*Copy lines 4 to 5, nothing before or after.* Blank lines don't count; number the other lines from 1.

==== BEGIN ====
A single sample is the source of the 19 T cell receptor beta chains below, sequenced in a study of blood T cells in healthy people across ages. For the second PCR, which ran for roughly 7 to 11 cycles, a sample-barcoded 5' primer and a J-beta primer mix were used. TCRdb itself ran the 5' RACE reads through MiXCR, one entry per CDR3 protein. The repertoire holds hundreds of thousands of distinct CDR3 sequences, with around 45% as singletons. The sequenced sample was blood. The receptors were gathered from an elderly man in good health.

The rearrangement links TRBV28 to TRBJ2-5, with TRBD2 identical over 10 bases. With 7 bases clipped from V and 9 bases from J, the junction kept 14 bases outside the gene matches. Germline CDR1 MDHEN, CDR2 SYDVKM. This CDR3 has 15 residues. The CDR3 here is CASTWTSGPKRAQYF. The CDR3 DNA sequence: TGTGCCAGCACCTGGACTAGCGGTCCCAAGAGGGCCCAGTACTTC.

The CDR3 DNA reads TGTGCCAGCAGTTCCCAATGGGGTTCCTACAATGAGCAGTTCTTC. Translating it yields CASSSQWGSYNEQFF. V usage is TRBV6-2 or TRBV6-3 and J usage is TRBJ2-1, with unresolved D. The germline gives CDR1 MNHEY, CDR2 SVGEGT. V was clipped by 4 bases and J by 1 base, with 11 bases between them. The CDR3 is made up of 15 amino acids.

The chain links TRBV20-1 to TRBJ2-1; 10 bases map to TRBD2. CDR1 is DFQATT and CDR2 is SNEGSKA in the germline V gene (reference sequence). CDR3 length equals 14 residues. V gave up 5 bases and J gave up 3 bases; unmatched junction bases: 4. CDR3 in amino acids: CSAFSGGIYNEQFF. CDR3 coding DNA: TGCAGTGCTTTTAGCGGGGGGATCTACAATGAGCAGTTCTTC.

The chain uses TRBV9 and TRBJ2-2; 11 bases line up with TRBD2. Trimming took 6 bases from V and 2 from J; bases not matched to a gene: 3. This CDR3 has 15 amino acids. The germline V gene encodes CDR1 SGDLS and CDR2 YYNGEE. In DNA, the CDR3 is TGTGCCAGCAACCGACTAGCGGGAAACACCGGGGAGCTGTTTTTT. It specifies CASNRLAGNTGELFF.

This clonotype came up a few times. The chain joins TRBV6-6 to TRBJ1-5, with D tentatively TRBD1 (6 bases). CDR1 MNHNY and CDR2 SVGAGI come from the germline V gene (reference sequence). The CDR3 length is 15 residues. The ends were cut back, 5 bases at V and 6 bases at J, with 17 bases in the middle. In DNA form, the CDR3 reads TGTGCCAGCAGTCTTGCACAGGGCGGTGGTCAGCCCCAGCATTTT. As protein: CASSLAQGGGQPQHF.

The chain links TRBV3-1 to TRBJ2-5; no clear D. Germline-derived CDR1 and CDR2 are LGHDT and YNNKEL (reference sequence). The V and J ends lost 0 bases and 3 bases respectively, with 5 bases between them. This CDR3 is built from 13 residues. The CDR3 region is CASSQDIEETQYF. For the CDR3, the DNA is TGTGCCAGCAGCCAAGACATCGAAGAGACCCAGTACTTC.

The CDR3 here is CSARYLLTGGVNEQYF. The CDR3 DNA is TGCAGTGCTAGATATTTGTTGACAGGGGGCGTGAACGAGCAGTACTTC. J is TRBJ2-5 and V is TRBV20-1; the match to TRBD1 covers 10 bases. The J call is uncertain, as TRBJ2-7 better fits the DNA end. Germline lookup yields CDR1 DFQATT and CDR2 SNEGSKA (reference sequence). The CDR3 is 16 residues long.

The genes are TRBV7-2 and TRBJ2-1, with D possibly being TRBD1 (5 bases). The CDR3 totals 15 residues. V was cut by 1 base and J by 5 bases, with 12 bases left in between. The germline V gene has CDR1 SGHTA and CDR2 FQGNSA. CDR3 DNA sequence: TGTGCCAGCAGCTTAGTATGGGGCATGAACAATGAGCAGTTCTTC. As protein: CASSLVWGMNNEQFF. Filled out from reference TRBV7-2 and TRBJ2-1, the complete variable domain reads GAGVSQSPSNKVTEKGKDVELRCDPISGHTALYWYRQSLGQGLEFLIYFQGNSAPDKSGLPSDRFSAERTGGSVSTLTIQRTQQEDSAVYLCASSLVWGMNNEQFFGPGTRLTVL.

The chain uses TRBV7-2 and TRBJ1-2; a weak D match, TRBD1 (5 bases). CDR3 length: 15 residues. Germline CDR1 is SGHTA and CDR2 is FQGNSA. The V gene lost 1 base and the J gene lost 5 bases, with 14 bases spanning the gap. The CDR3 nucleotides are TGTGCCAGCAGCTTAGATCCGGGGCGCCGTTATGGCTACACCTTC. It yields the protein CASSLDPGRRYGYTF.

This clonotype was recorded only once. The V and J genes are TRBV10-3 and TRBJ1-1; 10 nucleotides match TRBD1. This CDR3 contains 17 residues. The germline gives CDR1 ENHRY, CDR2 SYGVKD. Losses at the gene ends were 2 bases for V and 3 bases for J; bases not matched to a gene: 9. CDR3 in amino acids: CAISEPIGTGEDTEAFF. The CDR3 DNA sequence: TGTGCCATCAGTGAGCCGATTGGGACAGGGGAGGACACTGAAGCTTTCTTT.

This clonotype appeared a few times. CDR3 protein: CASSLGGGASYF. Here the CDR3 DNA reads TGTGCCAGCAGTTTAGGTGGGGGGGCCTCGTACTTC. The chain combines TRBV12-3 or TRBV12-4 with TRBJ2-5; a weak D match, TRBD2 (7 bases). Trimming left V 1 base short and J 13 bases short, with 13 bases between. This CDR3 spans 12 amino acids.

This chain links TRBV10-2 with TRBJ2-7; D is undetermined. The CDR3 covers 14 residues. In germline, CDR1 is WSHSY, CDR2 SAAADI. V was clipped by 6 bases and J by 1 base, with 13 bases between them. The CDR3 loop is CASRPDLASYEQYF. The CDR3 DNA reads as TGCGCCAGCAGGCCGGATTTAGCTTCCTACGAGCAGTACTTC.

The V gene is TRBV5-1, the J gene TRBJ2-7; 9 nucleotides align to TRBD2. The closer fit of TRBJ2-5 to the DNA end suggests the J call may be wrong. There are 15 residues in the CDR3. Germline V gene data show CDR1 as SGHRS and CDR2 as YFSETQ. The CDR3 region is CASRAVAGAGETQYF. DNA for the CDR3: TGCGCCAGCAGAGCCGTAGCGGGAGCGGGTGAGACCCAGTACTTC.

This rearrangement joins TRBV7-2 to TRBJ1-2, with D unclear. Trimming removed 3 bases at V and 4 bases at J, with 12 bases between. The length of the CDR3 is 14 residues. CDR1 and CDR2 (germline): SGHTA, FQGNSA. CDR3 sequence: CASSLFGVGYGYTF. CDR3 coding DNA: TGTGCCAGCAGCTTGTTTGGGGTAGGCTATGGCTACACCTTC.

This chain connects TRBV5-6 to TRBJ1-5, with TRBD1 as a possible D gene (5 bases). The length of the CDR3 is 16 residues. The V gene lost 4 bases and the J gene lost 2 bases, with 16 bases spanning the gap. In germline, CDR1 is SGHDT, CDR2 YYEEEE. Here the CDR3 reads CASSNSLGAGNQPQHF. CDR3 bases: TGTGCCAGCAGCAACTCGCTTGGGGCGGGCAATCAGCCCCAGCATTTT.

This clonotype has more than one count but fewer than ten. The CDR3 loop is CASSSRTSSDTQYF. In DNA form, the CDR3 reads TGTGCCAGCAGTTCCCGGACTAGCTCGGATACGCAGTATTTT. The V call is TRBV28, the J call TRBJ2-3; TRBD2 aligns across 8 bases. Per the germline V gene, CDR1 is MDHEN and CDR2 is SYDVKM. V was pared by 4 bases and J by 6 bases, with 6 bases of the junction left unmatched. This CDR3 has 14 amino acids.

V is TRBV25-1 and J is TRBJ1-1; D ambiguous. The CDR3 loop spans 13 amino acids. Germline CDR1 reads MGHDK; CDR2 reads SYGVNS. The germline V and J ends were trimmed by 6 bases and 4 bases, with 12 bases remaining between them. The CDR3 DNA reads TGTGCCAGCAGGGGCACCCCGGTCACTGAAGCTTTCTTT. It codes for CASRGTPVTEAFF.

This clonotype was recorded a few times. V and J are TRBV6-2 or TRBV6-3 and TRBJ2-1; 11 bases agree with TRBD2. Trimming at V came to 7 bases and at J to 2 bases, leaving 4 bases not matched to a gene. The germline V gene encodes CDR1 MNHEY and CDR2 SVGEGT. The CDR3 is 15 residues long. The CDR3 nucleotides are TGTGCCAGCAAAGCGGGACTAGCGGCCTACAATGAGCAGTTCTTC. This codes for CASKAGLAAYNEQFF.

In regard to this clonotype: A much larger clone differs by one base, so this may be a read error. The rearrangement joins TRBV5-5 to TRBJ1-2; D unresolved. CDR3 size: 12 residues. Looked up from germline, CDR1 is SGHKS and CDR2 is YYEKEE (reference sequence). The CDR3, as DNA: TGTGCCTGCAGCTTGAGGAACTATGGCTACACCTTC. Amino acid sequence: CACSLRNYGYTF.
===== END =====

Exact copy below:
The chain links TRBV20-1 to TRBJ2-1; 10 bases map to TRBD2. CDR1 is DFQATT and CDR2 is SNEGSKA in the germline V gene (reference sequence). CDR3 length equals 14 residues. V gave up 5 bases and J gave up 3 bases; unmatched junction bases: 4. CDR3 in amino acids: CSAFSGGIYNEQFF. CDR3 coding DNA: TGCAGTGCTTTTAGCGGGGGGATCTACAATGAGCAGTTCTTC.

The chain uses TRBV9 and TRBJ2-2; 11 bases line up with TRBD2. Trimming took 6 bases from V and 2 from J; bases not matched to a gene: 3. This CDR3 has 15 amino acids. The germline V gene encodes CDR1 SGDLS and CDR2 YYNGEE. In DNA, the CDR3 is TGTGCCAGCAACCGACTAGCGGGAAACACCGGGGAGCTGTTTTTT. It specifies CASNRLAGNTGELFF.